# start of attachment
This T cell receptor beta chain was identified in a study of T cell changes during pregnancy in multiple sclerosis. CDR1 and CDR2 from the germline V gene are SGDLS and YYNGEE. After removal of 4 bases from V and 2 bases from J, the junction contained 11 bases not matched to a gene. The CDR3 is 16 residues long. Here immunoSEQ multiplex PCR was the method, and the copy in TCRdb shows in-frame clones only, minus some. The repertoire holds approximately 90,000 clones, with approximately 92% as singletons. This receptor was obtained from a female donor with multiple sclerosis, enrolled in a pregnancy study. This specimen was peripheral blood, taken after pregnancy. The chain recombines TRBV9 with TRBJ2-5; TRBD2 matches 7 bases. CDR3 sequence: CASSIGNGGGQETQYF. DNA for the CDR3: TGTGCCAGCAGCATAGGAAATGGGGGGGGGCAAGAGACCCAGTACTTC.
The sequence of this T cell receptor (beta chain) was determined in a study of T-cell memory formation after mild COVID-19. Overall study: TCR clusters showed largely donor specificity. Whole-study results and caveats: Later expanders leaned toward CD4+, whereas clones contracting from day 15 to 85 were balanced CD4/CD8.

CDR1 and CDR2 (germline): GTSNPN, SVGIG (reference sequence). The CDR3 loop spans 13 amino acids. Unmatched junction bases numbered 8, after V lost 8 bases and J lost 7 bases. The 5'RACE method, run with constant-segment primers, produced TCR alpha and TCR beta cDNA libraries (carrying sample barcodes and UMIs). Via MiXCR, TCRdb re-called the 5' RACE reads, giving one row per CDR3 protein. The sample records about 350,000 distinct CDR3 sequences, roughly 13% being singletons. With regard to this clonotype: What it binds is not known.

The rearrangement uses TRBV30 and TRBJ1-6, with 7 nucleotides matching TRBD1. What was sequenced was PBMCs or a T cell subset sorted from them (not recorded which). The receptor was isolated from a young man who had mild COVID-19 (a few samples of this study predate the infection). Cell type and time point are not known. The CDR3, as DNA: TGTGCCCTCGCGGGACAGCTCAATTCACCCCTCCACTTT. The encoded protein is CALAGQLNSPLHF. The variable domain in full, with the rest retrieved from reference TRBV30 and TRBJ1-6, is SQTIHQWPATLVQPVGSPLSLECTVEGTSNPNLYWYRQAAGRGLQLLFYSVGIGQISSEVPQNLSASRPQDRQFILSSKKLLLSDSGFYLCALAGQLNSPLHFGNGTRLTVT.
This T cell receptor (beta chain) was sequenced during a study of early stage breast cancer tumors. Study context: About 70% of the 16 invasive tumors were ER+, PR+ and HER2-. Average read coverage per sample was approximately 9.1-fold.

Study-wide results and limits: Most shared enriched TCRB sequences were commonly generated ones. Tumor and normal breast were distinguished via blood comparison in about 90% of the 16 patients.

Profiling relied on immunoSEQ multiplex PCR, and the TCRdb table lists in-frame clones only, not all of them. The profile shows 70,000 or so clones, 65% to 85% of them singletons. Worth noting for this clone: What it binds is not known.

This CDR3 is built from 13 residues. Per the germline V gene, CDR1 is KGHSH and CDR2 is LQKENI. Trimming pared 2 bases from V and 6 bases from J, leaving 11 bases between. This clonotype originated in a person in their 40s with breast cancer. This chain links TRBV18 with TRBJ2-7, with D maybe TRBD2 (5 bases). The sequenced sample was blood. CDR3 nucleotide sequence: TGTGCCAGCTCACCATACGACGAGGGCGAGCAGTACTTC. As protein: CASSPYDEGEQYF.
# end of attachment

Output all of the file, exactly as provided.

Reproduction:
This T cell receptor beta chain was identified in a study of T cell changes during pregnancy in multiple sclerosis. CDR1 and CDR2 from the germline V gene are SGDLS and YYNGEE. After removal of 4 bases from V and 2 bases from J, the junction contained 11 bases not matched to a gene. The CDR3 is 16 residues long. Here immunoSEQ multiplex PCR was the method, and the copy in TCRdb shows in-frame clones only, minus some. The repertoire holds approximately 90,000 clones, with approximately 92% as singletons. This receptor was obtained from a female donor with multiple sclerosis, enrolled in a pregnancy study. This specimen was peripheral blood, taken after pregnancy. The chain recombines TRBV9 with TRBJ2-5; TRBD2 matches 7 bases. CDR3 sequence: CASSIGNGGGQETQYF. DNA for the CDR3: TGTGCCAGCAGCATAGGAAATGGGGGGGGGCAAGAGACCCAGTACTTC.
The sequence of this T cell receptor (beta chain) was determined in a study of T-cell memory formation after mild COVID-19. Overall study: TCR clusters showed largely donor specificity. Whole-study results and caveats: Later expanders leaned toward CD4+, whereas clones contracting from day 15 to 85 were balanced CD4/CD8.

CDR1 and CDR2 (germline): GTSNPN, SVGIG (reference sequence). The CDR3 loop spans 13 amino acids. Unmatched junction bases numbered 8, after V lost 8 bases and J lost 7 bases. The 5'RACE method, run with constant-segment primers, produced TCR alpha and TCR beta cDNA libraries (carrying sample barcodes and UMIs). Via MiXCR, TCRdb re-called the 5' RACE reads, giving one row per CDR3 protein. The sample records about 350,000 distinct CDR3 sequences, roughly 13% being singletons. With regard to this clonotype: What it binds is not known.

The rearrangement uses TRBV30 and TRBJ1-6, with 7 nucleotides matching TRBD1. What was sequenced was PBMCs or a T cell subset sorted from them (not recorded which). The receptor was isolated from a young man who had mild COVID-19 (a few samples of this study predate the infection). Cell type and time point are not known. The CDR3, as DNA: TGTGCCCTCGCGGGACAGCTCAATTCACCCCTCCACTTT. The encoded protein is CALAGQLNSPLHF. The variable domain in full, with the rest retrieved from reference TRBV30 and TRBJ1-6, is SQTIHQWPATLVQPVGSPLSLECTVEGTSNPNLYWYRQAAGRGLQLLFYSVGIGQISSEVPQNLSASRPQDRQFILSSKKLLLSDSGFYLCALAGQLNSPLHFGNGTRLTVT.
This T cell receptor (beta chain) was sequenced during a study of early stage breast cancer tumors. Study context: About 70% of the 16 invasive tumors were ER+, PR+ and HER2-. Average read coverage per sample was approximately 9.1-fold.

Study-wide results and limits: Most shared enriched TCRB sequences were commonly generated ones. Tumor and normal breast were distinguished via blood comparison in about 90% of the 16 patients.

Profiling relied on immunoSEQ multiplex PCR, and the TCRdb table lists in-frame clones only, not all of them. The profile shows 70,000 or so clones, 65% to 85% of them singletons. Worth noting for this clone: What it binds is not known.

This CDR3 is built from 13 residues. Per the germline V gene, CDR1 is KGHSH and CDR2 is LQKENI. Trimming pared 2 bases from V and 6 bases from J, leaving 11 bases between. This clonotype originated in a person in their 40s with breast cancer. This chain links TRBV18 with TRBJ2-7, with D maybe TRBD2 (5 bases). The sequenced sample was blood. CDR3 nucleotide sequence: TGTGCCAGCTCACCATACGACGAGGGCGAGCAGTACTTC. As protein: CASSPYDEGEQYF.